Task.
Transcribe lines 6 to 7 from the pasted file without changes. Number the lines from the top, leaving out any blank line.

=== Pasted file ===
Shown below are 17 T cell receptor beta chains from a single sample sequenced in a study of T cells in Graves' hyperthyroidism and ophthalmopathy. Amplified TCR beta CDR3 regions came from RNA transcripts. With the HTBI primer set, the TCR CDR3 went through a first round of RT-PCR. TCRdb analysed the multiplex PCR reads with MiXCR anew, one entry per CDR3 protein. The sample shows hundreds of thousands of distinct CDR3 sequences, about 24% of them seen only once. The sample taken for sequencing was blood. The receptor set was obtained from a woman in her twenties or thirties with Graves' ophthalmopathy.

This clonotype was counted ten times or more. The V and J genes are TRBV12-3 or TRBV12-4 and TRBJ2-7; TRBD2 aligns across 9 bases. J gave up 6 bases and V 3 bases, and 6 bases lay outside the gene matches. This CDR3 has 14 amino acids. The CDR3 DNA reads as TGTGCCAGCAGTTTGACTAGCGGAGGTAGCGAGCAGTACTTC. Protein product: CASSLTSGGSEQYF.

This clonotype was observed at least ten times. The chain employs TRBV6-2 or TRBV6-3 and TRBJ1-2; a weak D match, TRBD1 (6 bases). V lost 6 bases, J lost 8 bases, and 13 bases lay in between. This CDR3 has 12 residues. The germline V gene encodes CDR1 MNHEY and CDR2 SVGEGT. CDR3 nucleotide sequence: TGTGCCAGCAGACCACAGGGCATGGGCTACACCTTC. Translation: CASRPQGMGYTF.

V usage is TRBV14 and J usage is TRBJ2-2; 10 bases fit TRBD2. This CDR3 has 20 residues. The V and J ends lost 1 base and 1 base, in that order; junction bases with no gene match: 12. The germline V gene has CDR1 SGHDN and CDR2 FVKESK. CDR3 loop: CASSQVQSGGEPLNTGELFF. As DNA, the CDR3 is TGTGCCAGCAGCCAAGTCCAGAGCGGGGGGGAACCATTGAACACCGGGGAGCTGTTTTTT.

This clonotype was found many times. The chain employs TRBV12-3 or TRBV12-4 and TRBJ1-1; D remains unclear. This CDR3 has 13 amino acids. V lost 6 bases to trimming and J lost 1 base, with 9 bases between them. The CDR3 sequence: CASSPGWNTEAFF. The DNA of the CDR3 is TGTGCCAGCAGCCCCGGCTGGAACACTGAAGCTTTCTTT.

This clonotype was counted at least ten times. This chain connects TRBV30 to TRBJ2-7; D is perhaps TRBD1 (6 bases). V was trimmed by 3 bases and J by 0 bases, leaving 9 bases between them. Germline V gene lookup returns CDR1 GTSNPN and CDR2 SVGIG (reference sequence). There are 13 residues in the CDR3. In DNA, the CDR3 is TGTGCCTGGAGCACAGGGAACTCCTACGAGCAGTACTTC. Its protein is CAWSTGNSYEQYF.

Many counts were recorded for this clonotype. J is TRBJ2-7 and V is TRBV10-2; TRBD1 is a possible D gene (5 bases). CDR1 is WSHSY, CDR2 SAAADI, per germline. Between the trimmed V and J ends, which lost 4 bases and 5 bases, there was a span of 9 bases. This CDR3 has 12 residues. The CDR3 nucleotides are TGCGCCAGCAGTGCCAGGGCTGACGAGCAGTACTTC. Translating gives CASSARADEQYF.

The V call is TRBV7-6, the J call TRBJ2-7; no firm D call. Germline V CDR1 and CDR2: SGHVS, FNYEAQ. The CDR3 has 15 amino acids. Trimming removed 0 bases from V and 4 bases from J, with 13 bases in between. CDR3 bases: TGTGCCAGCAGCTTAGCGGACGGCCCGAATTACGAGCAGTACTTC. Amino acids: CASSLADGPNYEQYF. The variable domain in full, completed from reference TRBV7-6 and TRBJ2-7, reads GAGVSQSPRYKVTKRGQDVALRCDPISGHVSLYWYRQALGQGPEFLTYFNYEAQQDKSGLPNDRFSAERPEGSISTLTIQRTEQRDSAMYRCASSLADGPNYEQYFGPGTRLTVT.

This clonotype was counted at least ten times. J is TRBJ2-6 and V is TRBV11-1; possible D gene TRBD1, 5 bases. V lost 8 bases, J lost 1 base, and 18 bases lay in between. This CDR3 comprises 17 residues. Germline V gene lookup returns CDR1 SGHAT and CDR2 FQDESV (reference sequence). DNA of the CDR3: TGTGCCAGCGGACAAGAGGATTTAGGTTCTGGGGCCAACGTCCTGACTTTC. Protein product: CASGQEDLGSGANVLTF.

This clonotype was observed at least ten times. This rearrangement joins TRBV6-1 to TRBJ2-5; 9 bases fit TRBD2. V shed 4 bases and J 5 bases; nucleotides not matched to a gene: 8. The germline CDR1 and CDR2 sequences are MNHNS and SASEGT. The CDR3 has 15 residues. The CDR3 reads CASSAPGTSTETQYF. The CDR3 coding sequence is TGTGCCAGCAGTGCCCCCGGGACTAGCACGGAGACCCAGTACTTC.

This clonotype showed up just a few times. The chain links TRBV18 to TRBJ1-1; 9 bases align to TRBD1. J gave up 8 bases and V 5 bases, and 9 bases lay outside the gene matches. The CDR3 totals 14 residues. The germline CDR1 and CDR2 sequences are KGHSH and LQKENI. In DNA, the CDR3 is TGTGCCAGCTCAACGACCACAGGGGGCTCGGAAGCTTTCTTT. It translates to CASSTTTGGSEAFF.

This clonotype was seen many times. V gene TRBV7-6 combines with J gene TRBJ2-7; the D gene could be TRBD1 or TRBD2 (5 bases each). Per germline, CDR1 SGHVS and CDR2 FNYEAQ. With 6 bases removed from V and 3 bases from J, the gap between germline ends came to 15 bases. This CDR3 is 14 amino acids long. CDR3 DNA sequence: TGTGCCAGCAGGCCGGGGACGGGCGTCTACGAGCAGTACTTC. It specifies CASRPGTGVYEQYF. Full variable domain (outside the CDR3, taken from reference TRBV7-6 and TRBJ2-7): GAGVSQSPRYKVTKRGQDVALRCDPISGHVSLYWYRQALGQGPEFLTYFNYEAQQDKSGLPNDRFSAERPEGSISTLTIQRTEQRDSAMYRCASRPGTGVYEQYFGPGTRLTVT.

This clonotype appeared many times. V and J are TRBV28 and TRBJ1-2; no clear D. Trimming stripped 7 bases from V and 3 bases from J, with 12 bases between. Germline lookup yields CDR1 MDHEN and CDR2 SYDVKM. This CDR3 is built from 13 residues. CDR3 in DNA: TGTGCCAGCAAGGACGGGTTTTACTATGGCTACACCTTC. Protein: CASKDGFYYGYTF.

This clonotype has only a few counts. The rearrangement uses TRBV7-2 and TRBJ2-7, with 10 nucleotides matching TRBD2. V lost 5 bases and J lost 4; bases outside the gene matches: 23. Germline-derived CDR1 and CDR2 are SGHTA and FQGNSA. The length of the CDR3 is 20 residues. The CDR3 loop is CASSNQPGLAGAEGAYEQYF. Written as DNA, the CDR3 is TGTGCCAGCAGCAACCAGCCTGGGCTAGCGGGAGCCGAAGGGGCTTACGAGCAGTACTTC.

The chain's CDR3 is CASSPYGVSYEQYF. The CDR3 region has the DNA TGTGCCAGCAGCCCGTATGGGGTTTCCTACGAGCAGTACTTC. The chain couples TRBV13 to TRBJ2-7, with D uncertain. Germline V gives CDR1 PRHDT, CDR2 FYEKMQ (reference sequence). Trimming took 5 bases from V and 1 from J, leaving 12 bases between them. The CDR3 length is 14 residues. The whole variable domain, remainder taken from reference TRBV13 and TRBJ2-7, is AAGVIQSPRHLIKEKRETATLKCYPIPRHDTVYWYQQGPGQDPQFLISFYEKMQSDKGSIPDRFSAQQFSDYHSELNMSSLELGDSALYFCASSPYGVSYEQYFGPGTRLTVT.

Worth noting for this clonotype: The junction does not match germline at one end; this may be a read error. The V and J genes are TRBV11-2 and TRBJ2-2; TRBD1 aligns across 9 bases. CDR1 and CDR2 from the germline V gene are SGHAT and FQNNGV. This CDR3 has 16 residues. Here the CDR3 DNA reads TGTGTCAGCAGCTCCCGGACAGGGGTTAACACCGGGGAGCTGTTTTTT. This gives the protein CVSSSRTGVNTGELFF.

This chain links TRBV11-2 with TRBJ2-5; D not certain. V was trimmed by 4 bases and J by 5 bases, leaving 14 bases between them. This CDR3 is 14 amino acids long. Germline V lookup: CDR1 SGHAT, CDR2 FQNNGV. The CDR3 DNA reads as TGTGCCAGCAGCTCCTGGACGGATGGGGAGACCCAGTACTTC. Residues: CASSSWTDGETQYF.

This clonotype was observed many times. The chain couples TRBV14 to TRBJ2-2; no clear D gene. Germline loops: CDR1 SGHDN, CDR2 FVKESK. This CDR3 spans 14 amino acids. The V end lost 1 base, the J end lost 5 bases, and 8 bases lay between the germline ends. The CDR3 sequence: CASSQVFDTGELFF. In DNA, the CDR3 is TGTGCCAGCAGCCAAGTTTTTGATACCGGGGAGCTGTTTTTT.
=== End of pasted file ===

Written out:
This clonotype was counted at least ten times. This chain connects TRBV30 to TRBJ2-7; D is perhaps TRBD1 (6 bases). V was trimmed by 3 bases and J by 0 bases, leaving 9 bases between them. Germline V gene lookup returns CDR1 GTSNPN and CDR2 SVGIG (reference sequence). There are 13 residues in the CDR3. In DNA, the CDR3 is TGTGCCTGGAGCACAGGGAACTCCTACGAGCAGTACTTC. Its protein is CAWSTGNSYEQYF.

Many counts were recorded for this clonotype. J is TRBJ2-7 and V is TRBV10-2; TRBD1 is a possible D gene (5 bases). CDR1 is WSHSY, CDR2 SAAADI, per germline. Between the trimmed V and J ends, which lost 4 bases and 5 bases, there was a span of 9 bases. This CDR3 has 12 residues. The CDR3 nucleotides are TGCGCCAGCAGTGCCAGGGCTGACGAGCAGTACTTC. Translating gives CASSARADEQYF.